Capt. Gary Henderson, Florida

August 16th, 2004

By Captain Gary (Flats Dude) Henderson

I read, and I must admit with a certain amount of jealousy, as Stouff writes about his ancestors, the Sheti'imasha; their rich and colorful history, their customs and beliefs and legends; principles to live by. Wonderment to me. The point? Roger left his heritage behind for a while. Even though he left, he returned to find his familiar surroundings mostly as he had left them. His place, where his ancestors had laid a strong foundation of pride, was still there; places where kindred spirits still linger to guide him through life's purposes. He, once again, found himself at his spirit's sacred grounds; where ties of tradition and all good things haunt.

As I've mentioned before, I'm a Florida native. I'm proud of this, I'm just not sure if I have a "sacred place." Older Florida natives know what this means, since the Florida we grew up in has changed drastically, disappearing in the last thirty or forty years. I've always been told change is good; in some venues, perhaps.

My father's ancestors came from Ireland's southeastern coast, maybe that's why I'm so attracted to saltwater, salt really is in my genes. My mother's ancestors hailed from England, but I'm pretty sure, not from royalty. At least I don't think they were, since I've never inherited anything of value, like jewels and crowns and stuff. My son in law is half Native American. His people are Mohawk. I'm not too sure he knows that much about his ancestors, but if it were me, I sure would. I feel sadness for him; I think he's missing out on a lot of personal and historical richness. If he does understand this, he has sacred grounds; a place to go and find his ancestors' spirits; his heritage.

I would have to say, I'm my own ancestor. I have no personal ties to Ireland or England. I've never been to either of the two countries. One day, perhaps, I'll travel to Ireland. It looks to be a beautiful place. When I run into someone with an Irish brogue, I do feel a certain kinship with them. But I feel more of a kinship with other Florida natives. We are a rare breed; only thirty something percent born in Florida, last I heard.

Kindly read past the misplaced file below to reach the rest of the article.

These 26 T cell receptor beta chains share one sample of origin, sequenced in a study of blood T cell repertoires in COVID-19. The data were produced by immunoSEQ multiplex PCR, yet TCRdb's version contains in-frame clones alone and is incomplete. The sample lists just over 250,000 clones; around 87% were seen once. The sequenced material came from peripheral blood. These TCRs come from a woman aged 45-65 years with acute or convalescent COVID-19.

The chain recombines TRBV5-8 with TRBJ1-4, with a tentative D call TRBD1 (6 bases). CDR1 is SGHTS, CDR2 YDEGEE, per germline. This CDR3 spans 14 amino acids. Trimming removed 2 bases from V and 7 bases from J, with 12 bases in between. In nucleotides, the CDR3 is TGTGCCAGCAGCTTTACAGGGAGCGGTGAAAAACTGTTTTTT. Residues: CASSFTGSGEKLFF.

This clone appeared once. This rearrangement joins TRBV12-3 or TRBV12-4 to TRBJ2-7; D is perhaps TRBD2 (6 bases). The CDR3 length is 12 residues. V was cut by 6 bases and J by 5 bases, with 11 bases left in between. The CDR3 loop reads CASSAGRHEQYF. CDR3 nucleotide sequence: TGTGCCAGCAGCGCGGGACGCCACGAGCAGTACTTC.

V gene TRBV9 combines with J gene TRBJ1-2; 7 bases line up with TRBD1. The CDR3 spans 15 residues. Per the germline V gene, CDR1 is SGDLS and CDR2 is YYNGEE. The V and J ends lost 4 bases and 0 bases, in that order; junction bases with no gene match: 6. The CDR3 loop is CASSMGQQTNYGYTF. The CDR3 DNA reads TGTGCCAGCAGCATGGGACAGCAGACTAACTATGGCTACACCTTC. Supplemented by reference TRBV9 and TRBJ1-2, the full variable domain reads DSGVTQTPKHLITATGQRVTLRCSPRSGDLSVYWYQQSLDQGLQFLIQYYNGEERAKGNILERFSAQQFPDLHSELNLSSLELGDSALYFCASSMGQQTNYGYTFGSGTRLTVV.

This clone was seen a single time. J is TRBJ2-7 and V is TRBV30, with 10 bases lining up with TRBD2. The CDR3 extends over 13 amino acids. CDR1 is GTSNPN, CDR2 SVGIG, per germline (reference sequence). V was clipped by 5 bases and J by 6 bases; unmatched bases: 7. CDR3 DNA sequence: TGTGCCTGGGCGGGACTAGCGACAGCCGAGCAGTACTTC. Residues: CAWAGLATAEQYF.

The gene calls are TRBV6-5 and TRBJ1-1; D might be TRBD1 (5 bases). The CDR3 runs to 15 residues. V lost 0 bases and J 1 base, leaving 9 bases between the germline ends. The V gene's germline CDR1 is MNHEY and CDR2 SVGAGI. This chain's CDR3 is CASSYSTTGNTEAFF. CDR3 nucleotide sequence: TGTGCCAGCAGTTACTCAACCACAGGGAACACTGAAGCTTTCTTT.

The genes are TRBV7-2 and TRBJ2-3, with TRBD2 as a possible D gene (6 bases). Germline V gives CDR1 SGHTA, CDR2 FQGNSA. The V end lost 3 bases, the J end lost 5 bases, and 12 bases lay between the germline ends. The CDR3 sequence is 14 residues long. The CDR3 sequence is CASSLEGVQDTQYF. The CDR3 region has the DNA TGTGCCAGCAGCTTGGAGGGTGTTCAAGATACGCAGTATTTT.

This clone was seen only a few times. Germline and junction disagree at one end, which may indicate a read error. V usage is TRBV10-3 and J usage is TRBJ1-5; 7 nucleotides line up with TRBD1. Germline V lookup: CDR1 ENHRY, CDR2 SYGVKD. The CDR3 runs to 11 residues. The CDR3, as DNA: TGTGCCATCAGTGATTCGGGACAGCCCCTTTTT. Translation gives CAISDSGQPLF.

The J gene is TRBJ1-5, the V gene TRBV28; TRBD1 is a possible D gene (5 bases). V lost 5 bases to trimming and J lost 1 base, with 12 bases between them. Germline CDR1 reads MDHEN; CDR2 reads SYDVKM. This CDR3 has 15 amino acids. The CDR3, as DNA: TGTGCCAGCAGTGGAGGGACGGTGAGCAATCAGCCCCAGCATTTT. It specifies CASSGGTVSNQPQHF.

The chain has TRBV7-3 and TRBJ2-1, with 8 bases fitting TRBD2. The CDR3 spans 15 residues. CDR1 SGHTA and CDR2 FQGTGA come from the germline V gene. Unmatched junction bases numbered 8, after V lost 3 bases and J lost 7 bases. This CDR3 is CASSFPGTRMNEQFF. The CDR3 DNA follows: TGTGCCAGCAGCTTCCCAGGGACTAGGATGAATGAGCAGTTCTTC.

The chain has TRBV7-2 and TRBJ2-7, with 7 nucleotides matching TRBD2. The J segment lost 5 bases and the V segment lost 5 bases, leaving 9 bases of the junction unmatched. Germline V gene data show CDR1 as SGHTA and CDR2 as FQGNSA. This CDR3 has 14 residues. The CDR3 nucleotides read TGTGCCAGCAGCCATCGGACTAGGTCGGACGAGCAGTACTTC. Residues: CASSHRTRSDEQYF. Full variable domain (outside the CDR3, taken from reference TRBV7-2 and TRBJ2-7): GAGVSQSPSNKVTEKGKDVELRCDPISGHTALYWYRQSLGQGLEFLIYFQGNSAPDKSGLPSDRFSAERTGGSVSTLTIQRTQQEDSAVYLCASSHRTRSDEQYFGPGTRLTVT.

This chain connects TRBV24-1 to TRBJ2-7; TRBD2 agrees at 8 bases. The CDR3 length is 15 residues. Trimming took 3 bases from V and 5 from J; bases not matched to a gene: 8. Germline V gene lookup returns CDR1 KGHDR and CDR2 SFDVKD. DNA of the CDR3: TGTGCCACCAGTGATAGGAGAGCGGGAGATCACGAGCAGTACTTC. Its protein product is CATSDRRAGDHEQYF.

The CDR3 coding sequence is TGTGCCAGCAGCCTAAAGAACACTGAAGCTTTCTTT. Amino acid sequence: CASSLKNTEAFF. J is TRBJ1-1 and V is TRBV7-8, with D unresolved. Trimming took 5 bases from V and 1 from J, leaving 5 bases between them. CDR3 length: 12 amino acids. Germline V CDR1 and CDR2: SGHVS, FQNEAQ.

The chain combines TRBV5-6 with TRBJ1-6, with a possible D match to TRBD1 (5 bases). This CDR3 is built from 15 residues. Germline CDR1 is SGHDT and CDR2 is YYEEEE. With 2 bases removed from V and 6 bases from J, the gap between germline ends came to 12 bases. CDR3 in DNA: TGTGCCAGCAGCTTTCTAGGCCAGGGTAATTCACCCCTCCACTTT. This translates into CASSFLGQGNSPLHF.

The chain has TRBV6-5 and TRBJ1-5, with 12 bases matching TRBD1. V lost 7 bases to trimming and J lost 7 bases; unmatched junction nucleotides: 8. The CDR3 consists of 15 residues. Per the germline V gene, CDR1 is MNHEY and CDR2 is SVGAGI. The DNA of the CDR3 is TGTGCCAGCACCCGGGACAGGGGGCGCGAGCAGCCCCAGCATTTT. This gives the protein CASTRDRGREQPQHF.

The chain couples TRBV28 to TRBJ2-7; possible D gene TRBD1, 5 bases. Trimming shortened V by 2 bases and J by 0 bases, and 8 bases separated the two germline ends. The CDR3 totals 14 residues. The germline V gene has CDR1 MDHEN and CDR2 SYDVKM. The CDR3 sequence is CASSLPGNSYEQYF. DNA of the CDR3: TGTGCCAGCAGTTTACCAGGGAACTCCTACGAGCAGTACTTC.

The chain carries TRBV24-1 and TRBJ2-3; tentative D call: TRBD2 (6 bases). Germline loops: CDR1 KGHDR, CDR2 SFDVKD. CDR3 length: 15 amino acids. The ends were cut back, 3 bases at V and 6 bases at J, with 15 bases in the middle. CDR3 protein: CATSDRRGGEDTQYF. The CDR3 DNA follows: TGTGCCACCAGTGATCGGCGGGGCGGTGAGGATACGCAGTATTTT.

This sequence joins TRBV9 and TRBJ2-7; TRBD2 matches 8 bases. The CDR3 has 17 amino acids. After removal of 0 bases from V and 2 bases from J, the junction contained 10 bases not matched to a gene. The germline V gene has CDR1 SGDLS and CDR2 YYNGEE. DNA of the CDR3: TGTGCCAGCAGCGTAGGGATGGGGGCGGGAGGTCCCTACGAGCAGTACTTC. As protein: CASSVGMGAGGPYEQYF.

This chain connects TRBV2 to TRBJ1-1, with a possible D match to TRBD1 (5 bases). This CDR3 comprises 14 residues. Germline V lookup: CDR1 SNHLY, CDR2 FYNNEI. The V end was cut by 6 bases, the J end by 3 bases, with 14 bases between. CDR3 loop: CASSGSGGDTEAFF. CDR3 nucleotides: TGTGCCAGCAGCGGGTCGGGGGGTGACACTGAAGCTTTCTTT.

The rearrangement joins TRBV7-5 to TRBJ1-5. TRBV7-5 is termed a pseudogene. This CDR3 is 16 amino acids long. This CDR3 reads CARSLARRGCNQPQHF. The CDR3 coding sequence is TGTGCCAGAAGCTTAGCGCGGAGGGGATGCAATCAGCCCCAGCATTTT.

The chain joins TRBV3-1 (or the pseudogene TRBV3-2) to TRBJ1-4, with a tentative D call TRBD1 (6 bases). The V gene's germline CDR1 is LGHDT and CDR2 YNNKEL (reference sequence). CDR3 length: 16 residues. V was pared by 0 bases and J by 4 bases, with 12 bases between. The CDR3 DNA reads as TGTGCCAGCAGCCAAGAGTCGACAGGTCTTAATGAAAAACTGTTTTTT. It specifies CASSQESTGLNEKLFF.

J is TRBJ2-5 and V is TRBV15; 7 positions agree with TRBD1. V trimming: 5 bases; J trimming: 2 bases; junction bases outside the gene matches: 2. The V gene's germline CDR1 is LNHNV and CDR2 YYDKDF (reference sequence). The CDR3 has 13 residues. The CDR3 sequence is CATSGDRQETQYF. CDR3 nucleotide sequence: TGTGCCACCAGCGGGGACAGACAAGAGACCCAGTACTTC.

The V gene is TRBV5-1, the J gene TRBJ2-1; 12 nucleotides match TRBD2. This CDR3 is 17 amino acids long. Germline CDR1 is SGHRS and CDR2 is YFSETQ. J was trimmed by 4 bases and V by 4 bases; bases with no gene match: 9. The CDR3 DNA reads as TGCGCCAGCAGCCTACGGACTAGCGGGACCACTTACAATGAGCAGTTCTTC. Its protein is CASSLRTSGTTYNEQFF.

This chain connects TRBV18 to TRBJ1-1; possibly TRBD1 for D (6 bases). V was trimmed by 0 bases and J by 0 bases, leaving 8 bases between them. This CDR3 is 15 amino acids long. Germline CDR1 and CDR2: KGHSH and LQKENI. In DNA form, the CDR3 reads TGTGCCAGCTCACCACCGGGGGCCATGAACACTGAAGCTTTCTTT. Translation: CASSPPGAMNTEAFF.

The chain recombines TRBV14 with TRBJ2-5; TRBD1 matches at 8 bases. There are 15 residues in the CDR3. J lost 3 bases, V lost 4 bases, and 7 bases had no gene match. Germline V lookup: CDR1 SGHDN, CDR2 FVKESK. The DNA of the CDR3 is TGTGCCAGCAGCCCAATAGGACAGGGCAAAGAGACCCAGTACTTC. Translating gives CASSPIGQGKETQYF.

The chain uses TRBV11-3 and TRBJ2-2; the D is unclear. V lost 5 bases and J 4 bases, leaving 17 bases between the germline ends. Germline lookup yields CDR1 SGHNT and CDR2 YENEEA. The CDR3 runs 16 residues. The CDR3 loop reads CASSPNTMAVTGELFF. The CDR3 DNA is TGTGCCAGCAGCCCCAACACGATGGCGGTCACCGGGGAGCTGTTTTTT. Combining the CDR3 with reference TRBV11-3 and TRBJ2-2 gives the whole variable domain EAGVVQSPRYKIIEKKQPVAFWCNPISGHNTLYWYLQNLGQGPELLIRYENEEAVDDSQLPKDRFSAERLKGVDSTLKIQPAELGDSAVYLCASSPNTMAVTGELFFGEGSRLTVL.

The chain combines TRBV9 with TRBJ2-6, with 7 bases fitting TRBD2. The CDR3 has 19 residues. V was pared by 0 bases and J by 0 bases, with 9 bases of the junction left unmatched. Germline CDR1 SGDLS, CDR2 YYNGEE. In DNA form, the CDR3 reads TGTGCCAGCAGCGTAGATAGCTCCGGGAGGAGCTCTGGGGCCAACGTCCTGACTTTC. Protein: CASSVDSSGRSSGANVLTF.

I'm not misanthropic; to the contrary, I generally like most everyone I meet. However, when thousands of carpetbaggers invaded central Florida in the mid fifties, searching out that perfect place to build the "house of the mouse," it changed my Florida immensely, and unfortunately, forever. These people and the new landscape I don't care for.

My sacred ground was lost when the plastic mouse and duck moved to central Florida. Dad even said things would never be the same. I didn't understand what he was implying then; I do now. I have my memories of what it was like growing up here, way back then. That just doesn't seem good enough. Unlike Roger, I have nowhere to return and find attending spirits waiting for me. My roots have been snatched away from where they were supposed to be, then hauled away by blank faces and metal monsters with giant, rubber tires. They had no history of this place that now exists only in my memories.

That old song Joni Mitchell sang in 1970...

"Don't it always seem to go; that you don't know what you've got 'til it's gone. They paved paradise and put up a parking lot."